Some 70s television programming for your Halloween viewing pleasure:
Hello, [insert tv market name]!! A collection of the ‘Hello News’ package produced by Gari Communications, sold to various TV networks, nationwide (and Australia.) Hello Bonus 1: Florence Warner sings “Hello Nashville” live, accompanied by the Nashville Symphony Orchestra. Hello Bonus 2: The Osmonds record a “Hello Utah” promo.
On January 2, 1971, the Public Health Cigarette Smoking Act went into effect. In addition to adding a stronger health warning to cigarette packs, it banned cigarette advertising on radio and TV in the United States. (MLYT) [more inside]
The Cinco Family/Corporation is a fictional corporation which spans the television and internet works of comedian Bob Odenkirk. From 2007 to 2010, the comedy television program Tim and Eric Awesome Show, Great Job!, served as an outlet for Cinco Products skits. The commercials and infomercials use green screen and special effects with the intent of mimicking the standard format of infomercials from the late 1980s and early 1990s, often lampooning technology from the same era (such as the Cinco MIDI Organizer). Generally, the goods and services sold by Cinco companies are a bizarre assortment of useless, pointless and/or physically harmful products, at least three of which require the removal of all of the user's teeth. [NSFW] [more inside]
If you were watching late-night television in July 1998 you may have seen the half-hour informercial parody that the Beastie Boys produced to promote their upcoming album, Hello Nasty. The ad features Mike D, MCA , and Ad-Rock taking on roles to shill everything from the services of phone psychics to get-rich-quick scams to a food processor that plays songs from the upcoming LP. (Warning: video auto-loads.) [more inside]
Ding! Furniture stripping. Rock drills. Herbs. Die casting. Dumbwaiters. Conductive shoes. Vanity cases. Civil engineers. If it's out there, it's in here. [MLYT] [more inside]
Melt your brain into goo on an overdose of crass 80s consumerism and TV without the TV shows at 80sCommercialVault. Superbowl 19 commercials. Commercials from Jaws. Saturday morning commercials. Daytime / evening commercials. [more inside]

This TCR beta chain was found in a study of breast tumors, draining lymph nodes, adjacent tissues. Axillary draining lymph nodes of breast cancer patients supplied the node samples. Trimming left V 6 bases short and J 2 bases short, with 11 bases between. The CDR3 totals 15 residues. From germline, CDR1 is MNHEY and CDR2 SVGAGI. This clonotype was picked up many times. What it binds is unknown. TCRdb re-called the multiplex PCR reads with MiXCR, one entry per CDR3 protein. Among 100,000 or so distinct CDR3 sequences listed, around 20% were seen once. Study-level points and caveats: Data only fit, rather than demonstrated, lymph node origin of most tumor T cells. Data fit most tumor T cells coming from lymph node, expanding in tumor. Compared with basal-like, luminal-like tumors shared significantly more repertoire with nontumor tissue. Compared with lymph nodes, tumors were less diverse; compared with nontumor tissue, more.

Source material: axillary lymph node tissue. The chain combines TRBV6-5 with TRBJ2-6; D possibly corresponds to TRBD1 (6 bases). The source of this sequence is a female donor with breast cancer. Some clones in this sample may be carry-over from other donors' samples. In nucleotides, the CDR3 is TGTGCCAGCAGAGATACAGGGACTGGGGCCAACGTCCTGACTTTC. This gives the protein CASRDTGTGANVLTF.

AdViews: A Digital Archive of 8,700+ Vintage Television Commercials (1950s-1970s) at Internet Archive. So good it hurts.
Quentin Tarantino is the latest American celebrity to be featured in a TV commercial for SoftBank Mobile Corp, a Japanese telecommunications and media company. Tarantino stars as “Uncle Tara-chan” in the bizarre and very popular “White family” commercial series. The Whites consist of the "Mom", the daughter “Me” (a Softbank shop saleswoman played by popular singer/actress Aya Ueto), the "Older Brother" (played by African American actor Dante Carter), and the father, Otosan, who happens to be a white Hokkaido-ken dog named Kaikun.
Feeling nostalgic for cheap gas and and a "poke-through air cleaner that jumps when the engine cries"? The Mustang Mach I was the way to swing in '69! But 9 years later, the Cougar XR-7 was the 1978 choice of Cheryl Tiegs for her midnight driving. Speaking of women, what if your wife has to drive alone? It's a shocking concept, sure, but when a woman's at the wheel, you need Polyglas tires. Yep, crazy things used to happen. Heck, Pontiac even sold this thing for a few years. All that and more at Jalopnik's classic ad watch.
Starting in 1979, late night TV viewers had their ears assaulted by hard-sell ads for musicians they had never heard of (or didn't know sang), such as Roger Whittaker (bio), Jim Nabors, Boxcar Willie (bio), Zamfir (master of the pan flute - bio), and yodeller Slim Whitman (bio), whose voice literally causes heads to explode. The ads made astonishing claims -- "sold more albums in Britain than the Beatles and Elvis combined!" And a lot of viewers -- some perhaps stoned -- called now. (Roger Whitaker -- 4 million albums. Slim Whitman - 4 million albums. Boxcar Willie - 3 million. Zamfir - 1.1 million). Others just watched, dumbfounded. [more inside]
Playboy. Cowboy. Mandom. The late Charles Bronson and his perfect chest, in one of his finest early pre-Death-Wish roles. And look out for Percy Helton. Here's a shorter version with more horse. Via here. [more inside]
ABC is developing another new comedy pilot. Based on? Geico caveman commercials, of course. Because that kind of thing has worked so well before.
Late Night with Conan O'Brien Bumper Art Site, mostly from HD TV screencaps. [Personal faves: 1, 2, 3.]
This is, quite possibly, the funniest TV spot for an independent videogame retailer I've ever seen. Not that there are many out there (funny ones, I mean). There's more here and here. (via Joystiq, requires QT)
TrunkMonkey. Because sometimes, just getting your car back isn't enough. (Flash with embedded movies)
"Ahhhhh the atmosphere" should get at least a giggle out of you. Commercials at their best.